In the last few months, Azerbaijan has seen several moves in its governmental structure, as well as the implementation of reforms targeting a sustainable development for the country. While the situation had been stagnating since Ilham Aliyev’s accession to power in 2003, it seems that the challenges brought by the increased volatility of oil prices have finally been prioritized. Indeed, the oil price boom of 2011-2014, supported by the newly launched Baku-Tbilisi-Ceyhan pipeline did not last long. The sudden decrease in oil prices in 2014 led to fiscal budget deficits and overall economic instability, that in its turn poorly affected foreign direct investment. This is largely due to the poor implementation of reforms targeting a problem that has been looming over the Azerbaijani economy since 1991: oil resource dependence.
Despite being criticized for its inability to properly address these issues, the Azerbaijani government started making some changes for the country’s future and set new goals for more sustainable development with its Strategic Roadmaps plan proposed for the period 2016-2020. This consisted of several objectives linked to the national economy, financial services, small and medium-sized entrepreneurship, agriculture, extractive industries, tourism and vocational education and training (vet). The main objectives set by this plan were to boost growth of the non-tradable sector (non-oil and gas), decrease the share of the public sector in the GDP, support Small-and-Medium-sized-Enterprises (SMEs), boost the tourism industry, improve the financial and monetary systems, as well as ensure transparency and accountability in the tradable sector (oil and gas).
Considering the increase in ranking of Azerbaijan in the Economic Freedom, Doing Business, and Tourism and Travel Competitiveness reports, some of these objectives have definitely been met (Museyibov, 2019. Adigozalov, 2019). However, the oil sector still represents a very large percentage of total exports of the country. Since 2016, the share of oil has increased, reaching 92% of all exports (Comtrade data, 2019). Moreover, even though it is expected that the non-oil sector will represent 65% of the budget in 2020, transfers from SOFAZ to the national budget have continued increasing despite the oil price shock of 2014 (CESD, 2019). The 2020 budget proposal states that SOFAZ shall pay 11 billion 363 million AZN to the State Budget.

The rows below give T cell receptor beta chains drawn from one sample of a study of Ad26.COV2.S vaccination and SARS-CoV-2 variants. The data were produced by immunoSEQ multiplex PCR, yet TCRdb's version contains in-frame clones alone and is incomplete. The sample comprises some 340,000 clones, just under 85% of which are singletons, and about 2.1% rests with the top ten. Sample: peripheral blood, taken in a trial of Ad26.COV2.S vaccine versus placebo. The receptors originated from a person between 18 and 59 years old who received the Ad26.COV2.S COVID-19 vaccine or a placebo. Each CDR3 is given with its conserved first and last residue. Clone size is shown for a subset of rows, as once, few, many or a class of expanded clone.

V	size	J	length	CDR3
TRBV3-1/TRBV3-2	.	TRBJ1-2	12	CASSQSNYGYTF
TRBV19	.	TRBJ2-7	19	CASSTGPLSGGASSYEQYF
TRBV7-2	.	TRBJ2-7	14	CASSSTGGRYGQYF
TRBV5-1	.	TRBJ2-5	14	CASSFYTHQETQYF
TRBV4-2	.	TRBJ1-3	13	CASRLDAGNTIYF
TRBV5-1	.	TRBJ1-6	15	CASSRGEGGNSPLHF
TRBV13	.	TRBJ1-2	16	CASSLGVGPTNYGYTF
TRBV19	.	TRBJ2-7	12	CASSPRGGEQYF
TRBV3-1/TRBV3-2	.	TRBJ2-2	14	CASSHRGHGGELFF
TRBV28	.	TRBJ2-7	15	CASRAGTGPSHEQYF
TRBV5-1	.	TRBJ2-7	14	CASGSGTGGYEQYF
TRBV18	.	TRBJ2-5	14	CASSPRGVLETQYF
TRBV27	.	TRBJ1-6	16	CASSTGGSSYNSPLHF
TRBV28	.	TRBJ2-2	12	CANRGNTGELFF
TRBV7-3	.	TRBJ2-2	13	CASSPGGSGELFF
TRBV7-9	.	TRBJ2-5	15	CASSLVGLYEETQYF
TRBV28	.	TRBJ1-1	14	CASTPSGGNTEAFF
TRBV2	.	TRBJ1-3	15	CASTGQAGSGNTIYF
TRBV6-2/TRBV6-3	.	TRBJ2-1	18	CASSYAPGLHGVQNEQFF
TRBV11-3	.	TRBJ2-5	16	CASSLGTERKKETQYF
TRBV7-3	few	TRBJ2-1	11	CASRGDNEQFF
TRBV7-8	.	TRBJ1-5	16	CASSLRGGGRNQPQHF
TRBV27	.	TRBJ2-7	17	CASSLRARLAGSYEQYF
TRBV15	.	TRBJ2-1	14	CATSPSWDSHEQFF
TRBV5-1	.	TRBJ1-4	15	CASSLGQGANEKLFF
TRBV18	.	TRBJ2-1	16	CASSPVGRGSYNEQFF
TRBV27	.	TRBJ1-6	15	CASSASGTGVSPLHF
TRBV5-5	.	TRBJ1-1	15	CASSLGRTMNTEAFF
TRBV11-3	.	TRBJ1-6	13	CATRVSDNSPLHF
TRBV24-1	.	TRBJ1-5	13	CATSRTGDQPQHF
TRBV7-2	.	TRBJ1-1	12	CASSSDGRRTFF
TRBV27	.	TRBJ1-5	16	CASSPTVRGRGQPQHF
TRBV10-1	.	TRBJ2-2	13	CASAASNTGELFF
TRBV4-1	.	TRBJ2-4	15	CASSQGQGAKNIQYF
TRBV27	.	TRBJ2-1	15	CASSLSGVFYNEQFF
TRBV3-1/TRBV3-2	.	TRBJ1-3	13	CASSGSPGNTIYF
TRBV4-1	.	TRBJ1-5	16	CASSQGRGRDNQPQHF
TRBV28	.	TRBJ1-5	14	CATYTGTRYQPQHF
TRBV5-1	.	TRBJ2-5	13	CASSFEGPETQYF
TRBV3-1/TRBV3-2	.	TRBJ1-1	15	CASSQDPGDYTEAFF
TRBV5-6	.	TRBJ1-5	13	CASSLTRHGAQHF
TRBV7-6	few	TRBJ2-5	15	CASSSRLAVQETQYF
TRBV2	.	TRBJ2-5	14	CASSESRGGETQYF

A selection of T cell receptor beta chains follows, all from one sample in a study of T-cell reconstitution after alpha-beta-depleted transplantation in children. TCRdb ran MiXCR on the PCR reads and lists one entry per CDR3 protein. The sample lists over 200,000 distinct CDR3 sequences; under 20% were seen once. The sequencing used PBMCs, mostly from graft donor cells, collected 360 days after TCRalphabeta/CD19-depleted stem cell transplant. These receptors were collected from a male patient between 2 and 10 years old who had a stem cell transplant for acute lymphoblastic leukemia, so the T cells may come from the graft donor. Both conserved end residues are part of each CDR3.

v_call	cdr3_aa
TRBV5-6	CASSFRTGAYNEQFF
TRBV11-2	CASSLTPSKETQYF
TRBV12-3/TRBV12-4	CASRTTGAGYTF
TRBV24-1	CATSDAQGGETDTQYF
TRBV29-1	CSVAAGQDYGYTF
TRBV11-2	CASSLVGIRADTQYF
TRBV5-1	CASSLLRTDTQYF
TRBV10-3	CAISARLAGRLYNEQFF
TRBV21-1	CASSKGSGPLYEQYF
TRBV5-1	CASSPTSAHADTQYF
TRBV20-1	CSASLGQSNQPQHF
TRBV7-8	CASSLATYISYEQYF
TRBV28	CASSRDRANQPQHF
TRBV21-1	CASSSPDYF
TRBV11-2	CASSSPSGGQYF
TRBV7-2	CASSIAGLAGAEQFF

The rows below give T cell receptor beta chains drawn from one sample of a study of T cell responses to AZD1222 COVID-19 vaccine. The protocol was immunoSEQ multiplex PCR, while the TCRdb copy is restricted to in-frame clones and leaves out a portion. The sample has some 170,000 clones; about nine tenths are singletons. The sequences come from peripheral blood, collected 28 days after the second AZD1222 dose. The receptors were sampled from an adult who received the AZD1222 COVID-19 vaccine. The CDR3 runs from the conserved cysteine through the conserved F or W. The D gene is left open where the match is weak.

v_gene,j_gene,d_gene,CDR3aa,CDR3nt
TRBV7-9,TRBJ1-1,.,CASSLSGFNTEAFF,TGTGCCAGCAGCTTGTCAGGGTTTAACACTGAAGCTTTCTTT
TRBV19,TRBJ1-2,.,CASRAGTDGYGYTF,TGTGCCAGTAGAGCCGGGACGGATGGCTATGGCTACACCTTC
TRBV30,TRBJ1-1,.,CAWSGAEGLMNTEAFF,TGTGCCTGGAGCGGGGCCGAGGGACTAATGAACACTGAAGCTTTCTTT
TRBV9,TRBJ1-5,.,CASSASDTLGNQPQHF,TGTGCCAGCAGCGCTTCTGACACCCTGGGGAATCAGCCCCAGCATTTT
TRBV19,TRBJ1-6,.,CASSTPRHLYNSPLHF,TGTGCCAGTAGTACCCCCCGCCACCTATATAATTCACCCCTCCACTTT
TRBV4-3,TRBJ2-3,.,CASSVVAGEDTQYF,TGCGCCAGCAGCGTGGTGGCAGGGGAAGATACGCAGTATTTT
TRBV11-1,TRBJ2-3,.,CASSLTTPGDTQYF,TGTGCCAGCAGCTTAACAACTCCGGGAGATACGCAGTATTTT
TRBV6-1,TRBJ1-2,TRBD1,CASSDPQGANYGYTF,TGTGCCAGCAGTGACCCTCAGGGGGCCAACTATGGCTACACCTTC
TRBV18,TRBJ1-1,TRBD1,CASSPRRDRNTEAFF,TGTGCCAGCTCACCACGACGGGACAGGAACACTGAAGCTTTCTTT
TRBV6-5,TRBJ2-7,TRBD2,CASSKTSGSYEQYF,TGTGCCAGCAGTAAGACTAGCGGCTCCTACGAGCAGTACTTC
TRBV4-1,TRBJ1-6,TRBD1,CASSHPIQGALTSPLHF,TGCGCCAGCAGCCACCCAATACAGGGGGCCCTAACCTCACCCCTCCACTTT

SOFAZ itself has not met the expected transparency objectives set by the Strategic Roadmaps. The organization was created in the same way as many other stabilization funds, with the goal of using the country’s natural wealth to its full potential by allocating its revenues to non-oil growth-promoting activities (oilfund.az, 2019). However, it has been criticized for the inefficient use of resource income due to the increasing non-transparent transfers to state budget (Crude Accountability, 2019; Luong, Weinthal, 2010).
It has to also be stated that while the government budget suffers deficit, the Aliyev regime has been involved in several scandals related to money-laundering in the last 5 years. To name some: The Azerbaijani Laundromat (2017) and the Panama Papers (2016). In particular, the trail of hundreds of transactionscollected in the Laundromat investigation amounted to over 3 billion USD funnelled out between 2012 and 2014. Half of this amount was due to transfers from an IBA (International Bank of Azerbaijan) account held by one of the Aliyev family’s shell companies (OCCRP, 2017). Money that was then spent either for personal benefit by the people involved in such scandals, or spent to buy off the silence and/or sympathy of European lawmakers and politicians. One example of this being Azerbaijan’s accession to the chairmanship position at the Council of Europe, the European human rights organization, in 2014. During 2017, the government had also been mixed up in the Trump Tower money-laundering scheme via Ziya Mammadov, ex-Minister of Transports (2017), as well as in another Maltese money-laundering scheme reported by Mehman Huseynov. In more recent cases, Leyla and Arzu Aliyeva were caught in an attempt to buy two London houses worth 60 million GBP each using the family’s offshore accounts. It is also worth to note Mir Jamal Pashayev’s (Mehriban’s uncle and head of Pasha Holding) implication in the Portugueuse “golden visa” scheme in 2018.
This type of behaviour, of course, is not unique to the top layers of the Azerbaijani governing elite. Indeed, the Azerbaijani state bureaucracy, as well as other private businesses, have been called out for corruptive and rent-seeking behaviours for many years. This “kleptocratic network”, as coined by researcher Sarah Chayes (2016), has mixed both government and private interests in a network of corruption that extends over different levels of power, and it might be the main obstacle that Azerbaijan has to surpass. It is thus no wonder that Azerbaijan’s Corruption Perception index is so low, ranking in the bottom 20 out of 180 countries in 2018.